UNFPAState of World Population 2002
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Rights for Sexual and
Reproductive Health

Photo:Mark Edwards/Still Pictures


"Everyone has the right to the enjoyment of the highest attainable standard of physical and mental health. States should take all appropriate measures to ensure, on a basis of equality of men and women, universal access to health-care services, including those related to reproductive health care, which includes family planning and sexual health. Reproductive health-care programmes should provide the widest range of services without any form of coercion...."

—Principle 8, Programme of Action of the International Conference on Population and Development, 1994

men's sexual and reproductive role has largely determined their social status and economic opportunities. It has shaped their view of themselves and their sense of personal empowerment, yet they have received little support or care in fulfilling it. For most women in most societies, the reproductive role has been simultaneously over-valued and under-supported.

The crucial change—what in effect made it possible to discuss reproductive roles in terms of rights—was introduced by modern contraception: the possibility of women themselves controlling the timing and frequency of pregnancy. Contraceptive prevalence—the proportion of couples using some form of contraceptive method—has risen from 15 per cent in 1960, to nearly 60 per cent across the developing world, and to near-universality elsewhere. For a growing number of women, contraception is part of everyday life.

Relations between men and women—as individuals, as family members and members of a community—are part of a complex structure of social practices, values, power relationships and negotiated understandings. Modern contraception, by introducing the possibility that women can make their own decisions on family size and spacing, has permanently altered the structure. One result is a vigorous debate in all countries about women's and men's reproductive roles and rights.

While the right to health is recognized almost universally, women especially carry a heavy and largely avoidable burden of poor health related to reproduction and sexuality. The first section of this chapter addresses a number of the major causes and some of the solutions.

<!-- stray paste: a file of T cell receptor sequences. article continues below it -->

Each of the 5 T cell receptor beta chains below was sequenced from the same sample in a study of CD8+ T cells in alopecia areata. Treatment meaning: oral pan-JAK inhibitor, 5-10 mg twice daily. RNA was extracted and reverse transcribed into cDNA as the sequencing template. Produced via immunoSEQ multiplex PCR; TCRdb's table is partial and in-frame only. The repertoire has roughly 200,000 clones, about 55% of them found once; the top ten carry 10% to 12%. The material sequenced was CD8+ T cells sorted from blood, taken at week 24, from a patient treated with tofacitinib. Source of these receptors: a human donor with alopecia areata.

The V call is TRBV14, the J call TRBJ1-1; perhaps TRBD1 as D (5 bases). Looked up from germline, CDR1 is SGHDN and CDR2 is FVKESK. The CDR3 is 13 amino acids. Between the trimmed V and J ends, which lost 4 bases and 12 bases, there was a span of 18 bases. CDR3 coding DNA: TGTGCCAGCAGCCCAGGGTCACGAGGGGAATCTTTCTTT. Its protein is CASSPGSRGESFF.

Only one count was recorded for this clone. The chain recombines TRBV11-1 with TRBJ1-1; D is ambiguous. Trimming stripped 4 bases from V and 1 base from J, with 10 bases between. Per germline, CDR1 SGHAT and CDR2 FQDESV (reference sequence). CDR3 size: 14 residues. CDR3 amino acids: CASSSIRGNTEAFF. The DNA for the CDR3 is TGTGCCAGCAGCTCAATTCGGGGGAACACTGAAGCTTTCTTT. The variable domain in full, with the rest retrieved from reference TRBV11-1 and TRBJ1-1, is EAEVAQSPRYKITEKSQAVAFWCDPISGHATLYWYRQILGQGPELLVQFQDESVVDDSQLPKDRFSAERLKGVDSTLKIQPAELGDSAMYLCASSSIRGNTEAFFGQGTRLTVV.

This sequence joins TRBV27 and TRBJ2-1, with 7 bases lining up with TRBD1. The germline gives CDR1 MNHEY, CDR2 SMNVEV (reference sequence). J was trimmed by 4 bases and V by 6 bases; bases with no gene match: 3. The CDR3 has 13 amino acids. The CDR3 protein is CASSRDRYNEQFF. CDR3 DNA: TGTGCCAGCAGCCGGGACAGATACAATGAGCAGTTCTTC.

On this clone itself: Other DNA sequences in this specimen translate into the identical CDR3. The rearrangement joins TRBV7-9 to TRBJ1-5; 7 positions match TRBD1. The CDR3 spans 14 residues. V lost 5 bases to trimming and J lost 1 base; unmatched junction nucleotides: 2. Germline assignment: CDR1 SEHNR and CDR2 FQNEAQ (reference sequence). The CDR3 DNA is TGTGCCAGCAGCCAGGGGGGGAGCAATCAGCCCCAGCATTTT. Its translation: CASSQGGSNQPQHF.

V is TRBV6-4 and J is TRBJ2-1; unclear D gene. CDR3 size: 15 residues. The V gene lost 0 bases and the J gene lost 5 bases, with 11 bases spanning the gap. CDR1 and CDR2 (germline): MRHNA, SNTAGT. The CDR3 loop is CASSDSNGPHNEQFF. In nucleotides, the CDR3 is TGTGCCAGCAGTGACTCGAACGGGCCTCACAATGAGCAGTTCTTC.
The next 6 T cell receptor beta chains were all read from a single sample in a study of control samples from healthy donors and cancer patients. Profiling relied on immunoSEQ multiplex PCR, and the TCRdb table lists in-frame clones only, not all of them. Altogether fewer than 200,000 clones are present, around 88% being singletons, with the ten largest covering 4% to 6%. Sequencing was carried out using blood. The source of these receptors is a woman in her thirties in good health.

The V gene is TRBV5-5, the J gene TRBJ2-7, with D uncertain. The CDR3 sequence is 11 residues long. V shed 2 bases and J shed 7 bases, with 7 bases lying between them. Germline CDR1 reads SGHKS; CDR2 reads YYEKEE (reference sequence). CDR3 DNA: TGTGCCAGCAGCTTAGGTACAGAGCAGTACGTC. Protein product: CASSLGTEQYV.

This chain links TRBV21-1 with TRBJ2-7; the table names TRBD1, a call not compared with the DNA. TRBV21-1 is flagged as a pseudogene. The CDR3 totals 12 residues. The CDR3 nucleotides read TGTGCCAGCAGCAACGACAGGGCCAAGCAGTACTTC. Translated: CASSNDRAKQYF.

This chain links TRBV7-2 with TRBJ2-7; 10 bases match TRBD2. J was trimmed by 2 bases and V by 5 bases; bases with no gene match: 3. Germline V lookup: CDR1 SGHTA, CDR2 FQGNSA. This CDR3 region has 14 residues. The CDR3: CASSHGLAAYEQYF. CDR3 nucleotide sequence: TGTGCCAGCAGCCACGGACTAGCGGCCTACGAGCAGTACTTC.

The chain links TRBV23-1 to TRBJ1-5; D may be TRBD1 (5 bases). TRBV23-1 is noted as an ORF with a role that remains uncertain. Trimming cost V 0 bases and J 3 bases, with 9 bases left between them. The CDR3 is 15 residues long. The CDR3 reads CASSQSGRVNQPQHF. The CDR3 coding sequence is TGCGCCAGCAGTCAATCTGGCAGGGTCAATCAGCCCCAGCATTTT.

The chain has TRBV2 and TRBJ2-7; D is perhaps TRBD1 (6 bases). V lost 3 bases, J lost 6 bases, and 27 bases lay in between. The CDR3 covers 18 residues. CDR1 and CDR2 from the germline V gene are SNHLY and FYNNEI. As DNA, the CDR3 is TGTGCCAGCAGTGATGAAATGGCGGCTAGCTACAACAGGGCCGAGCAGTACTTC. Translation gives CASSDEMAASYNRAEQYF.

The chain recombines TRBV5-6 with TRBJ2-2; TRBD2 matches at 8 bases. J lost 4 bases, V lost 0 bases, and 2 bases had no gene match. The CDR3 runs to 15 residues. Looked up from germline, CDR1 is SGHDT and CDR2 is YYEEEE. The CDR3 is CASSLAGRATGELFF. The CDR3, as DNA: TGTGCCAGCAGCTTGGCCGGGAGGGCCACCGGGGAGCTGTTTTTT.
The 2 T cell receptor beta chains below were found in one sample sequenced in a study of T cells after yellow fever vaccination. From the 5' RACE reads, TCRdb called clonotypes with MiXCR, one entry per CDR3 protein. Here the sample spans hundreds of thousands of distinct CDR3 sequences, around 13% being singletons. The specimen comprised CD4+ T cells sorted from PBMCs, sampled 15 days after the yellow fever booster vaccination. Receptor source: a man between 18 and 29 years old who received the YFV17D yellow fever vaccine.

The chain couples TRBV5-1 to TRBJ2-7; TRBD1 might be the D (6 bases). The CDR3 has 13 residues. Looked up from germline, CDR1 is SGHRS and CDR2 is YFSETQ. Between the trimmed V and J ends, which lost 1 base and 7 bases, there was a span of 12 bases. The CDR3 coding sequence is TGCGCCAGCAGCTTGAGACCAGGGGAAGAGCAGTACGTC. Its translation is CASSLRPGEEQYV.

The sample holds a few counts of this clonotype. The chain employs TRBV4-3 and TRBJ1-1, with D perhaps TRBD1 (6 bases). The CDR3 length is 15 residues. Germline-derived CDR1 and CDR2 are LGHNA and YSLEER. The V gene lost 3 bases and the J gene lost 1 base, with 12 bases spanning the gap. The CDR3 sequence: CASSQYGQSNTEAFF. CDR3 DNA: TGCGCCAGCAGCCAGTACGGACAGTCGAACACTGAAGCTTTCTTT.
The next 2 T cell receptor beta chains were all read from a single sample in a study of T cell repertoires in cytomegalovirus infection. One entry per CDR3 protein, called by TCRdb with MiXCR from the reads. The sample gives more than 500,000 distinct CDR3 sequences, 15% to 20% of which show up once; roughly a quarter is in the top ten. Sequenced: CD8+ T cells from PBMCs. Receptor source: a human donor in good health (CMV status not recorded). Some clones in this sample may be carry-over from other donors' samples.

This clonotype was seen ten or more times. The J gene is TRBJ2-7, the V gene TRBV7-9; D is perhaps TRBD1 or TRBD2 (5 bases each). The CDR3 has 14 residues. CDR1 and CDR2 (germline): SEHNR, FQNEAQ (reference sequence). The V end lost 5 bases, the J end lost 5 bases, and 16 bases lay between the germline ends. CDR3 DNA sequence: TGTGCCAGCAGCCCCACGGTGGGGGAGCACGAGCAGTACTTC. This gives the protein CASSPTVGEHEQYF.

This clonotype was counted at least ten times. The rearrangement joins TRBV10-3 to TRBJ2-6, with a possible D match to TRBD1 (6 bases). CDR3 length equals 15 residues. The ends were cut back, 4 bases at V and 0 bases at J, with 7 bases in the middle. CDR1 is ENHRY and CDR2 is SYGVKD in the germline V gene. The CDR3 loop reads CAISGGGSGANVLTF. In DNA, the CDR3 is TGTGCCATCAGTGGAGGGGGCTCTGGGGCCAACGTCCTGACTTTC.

The right to health, the right to the benefits of scientific progress and the right to determine the number and spacing of one's children, among others, imply a right to reproductive health, and hence to reproductive health services that respect and promote the rights of clients. This means that services must respond to clients' needs and desires, and facilitate individual choice and informed consent.

The second section of this chapter discusses sexual and reproductive health services and related issues.

Poor Women, Poor Health


Malnutrition contributes more than any other factor to disease and injury worldwide. It contributed to 5.9 million deaths in 1990 and played a role in fully 15.9 per cent of all morbidity (illness).1 Most of the people who died were in Africa and south Asia, and many were in the first years of life when children are especially vulnerable. Poverty was the main underlying cause, but a disproportionate number were female. In many families girls and women are last in line for food.

Malnutrition and associated health problems among young girls are far more common than they need be, even in poor families. Malnutrition for girls in early life contributes to health problems later on. It contributes to anaemia, a risk which intensifies after the start of menstruation. In developing countries, iron-deficiency anaemia is the third leading cause of disease for women between ages 15 and 44. It contributes 4 per cent of the total disease burden, exceeding the contribution of war; in industrialized countries it contributes about 1.5 per cent, only slightly less than traffic accidents.

Malnutrition and anaemia contribute to many of the problems found in pregnancy and delivery and play a part in many maternal deaths.

Complications of Pregnancy

More than 585,000 women die each year from causes related to pregnancy. For each death, at least 13 women suffer from a less serious threat to their health. In some countries, where emergency care is more accessible and fewer women die, over 3,000 women may suffer ill-health from pregnancy- related causes for each maternal death.2 Complications of pregnancy are found everywhere, but nearly all maternal deaths are in developing countries: an African woman is 500 times more likely to die of pregnancy-related causes than her counterpart in one of the Scandinavian countries.